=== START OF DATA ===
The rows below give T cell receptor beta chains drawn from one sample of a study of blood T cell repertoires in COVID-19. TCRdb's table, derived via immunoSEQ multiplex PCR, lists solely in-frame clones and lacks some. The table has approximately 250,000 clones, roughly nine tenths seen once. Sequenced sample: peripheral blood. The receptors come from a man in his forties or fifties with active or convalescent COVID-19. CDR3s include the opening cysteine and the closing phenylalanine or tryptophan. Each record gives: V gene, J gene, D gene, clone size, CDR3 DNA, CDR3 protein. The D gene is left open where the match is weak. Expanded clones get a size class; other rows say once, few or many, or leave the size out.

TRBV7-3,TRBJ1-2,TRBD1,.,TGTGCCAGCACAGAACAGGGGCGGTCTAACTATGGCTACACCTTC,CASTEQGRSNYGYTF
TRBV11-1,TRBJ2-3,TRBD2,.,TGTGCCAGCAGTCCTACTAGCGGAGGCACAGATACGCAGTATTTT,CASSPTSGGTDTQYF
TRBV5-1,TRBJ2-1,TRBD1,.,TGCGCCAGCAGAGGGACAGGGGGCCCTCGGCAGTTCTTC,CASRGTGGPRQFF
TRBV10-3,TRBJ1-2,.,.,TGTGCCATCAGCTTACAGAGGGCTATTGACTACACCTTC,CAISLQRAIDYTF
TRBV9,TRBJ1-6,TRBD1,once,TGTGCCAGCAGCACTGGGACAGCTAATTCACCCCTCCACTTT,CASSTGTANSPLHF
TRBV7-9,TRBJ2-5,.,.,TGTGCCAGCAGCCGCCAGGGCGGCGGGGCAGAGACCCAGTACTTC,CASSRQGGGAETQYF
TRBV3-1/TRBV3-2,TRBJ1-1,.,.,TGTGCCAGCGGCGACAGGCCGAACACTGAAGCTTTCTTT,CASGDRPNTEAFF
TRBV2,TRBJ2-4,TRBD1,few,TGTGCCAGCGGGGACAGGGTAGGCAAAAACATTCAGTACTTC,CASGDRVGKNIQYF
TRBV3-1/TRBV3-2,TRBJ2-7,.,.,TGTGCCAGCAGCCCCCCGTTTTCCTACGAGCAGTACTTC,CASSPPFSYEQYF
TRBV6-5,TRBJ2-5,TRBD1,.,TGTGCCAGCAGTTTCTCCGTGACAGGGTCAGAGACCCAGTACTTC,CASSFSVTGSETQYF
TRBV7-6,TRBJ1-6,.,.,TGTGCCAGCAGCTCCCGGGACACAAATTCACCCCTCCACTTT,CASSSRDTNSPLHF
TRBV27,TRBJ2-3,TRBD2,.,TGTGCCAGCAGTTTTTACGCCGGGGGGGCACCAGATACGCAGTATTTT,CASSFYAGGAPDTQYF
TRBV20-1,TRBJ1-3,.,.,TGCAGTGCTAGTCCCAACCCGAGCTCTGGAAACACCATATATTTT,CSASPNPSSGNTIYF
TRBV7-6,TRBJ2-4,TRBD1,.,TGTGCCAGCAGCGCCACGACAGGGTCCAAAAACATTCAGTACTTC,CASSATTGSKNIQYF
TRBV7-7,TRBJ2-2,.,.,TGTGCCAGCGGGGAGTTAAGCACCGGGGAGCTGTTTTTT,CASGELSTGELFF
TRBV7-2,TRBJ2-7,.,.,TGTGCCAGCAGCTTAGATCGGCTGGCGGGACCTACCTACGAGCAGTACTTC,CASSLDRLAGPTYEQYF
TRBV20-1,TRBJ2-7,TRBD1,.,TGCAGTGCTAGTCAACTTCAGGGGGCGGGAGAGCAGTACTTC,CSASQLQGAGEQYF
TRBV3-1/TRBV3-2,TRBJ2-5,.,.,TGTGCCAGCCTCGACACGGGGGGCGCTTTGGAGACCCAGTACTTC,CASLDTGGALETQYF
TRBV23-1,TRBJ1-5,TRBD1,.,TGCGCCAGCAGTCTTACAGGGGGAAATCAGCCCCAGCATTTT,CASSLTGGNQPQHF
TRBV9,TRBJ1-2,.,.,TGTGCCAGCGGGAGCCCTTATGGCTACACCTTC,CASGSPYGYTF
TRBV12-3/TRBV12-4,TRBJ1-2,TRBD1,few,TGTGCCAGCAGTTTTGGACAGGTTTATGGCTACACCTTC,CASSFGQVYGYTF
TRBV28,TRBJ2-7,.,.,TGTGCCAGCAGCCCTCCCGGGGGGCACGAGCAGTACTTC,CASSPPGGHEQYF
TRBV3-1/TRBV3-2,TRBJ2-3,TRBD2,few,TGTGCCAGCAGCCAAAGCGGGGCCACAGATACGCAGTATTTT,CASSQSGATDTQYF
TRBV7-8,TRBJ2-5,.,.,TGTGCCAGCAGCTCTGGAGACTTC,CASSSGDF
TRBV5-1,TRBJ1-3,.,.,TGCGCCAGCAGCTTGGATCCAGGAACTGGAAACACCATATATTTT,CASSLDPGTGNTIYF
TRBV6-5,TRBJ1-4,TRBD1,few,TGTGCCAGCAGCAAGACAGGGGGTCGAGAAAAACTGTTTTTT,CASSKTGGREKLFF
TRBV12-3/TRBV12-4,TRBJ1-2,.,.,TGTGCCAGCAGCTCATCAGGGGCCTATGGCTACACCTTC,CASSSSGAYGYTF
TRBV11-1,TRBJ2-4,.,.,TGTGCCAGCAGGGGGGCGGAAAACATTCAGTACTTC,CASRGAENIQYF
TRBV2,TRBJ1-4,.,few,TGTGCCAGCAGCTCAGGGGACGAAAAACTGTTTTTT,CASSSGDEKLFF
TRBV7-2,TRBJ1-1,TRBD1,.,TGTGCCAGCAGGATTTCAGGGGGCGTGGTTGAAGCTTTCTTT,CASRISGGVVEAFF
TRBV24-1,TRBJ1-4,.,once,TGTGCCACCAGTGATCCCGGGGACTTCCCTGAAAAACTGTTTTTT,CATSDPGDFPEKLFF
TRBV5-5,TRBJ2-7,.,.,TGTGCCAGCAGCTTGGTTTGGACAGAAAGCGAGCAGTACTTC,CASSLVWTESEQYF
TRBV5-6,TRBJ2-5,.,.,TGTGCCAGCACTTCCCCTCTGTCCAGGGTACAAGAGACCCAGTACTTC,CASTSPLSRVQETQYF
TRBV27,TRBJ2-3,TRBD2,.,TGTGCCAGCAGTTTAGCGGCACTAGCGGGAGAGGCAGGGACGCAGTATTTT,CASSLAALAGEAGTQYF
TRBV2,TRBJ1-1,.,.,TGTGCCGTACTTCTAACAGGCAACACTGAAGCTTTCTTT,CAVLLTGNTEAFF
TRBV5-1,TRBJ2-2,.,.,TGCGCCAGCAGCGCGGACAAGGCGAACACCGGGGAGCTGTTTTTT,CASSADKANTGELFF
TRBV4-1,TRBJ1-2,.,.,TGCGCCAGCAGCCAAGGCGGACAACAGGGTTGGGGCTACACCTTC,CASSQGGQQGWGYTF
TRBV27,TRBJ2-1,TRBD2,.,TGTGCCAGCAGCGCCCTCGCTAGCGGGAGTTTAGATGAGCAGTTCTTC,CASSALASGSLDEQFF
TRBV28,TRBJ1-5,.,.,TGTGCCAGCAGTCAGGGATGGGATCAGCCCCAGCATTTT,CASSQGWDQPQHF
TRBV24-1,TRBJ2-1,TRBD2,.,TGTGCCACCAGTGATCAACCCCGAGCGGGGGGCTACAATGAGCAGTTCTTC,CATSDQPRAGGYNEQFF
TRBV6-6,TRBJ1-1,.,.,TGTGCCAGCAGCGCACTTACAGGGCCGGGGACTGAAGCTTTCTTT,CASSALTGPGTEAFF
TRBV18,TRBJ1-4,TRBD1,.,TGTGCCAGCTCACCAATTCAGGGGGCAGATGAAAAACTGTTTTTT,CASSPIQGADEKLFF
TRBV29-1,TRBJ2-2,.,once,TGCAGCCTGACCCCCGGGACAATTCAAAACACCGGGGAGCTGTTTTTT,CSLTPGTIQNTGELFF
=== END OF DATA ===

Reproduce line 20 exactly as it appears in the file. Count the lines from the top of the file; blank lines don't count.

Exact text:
TRBV23-1,TRBJ1-5,TRBD1,.,TGCGCCAGCAGTCTTACAGGGGGAAATCAGCCCCAGCATTTT,CASSLTGGNQPQHF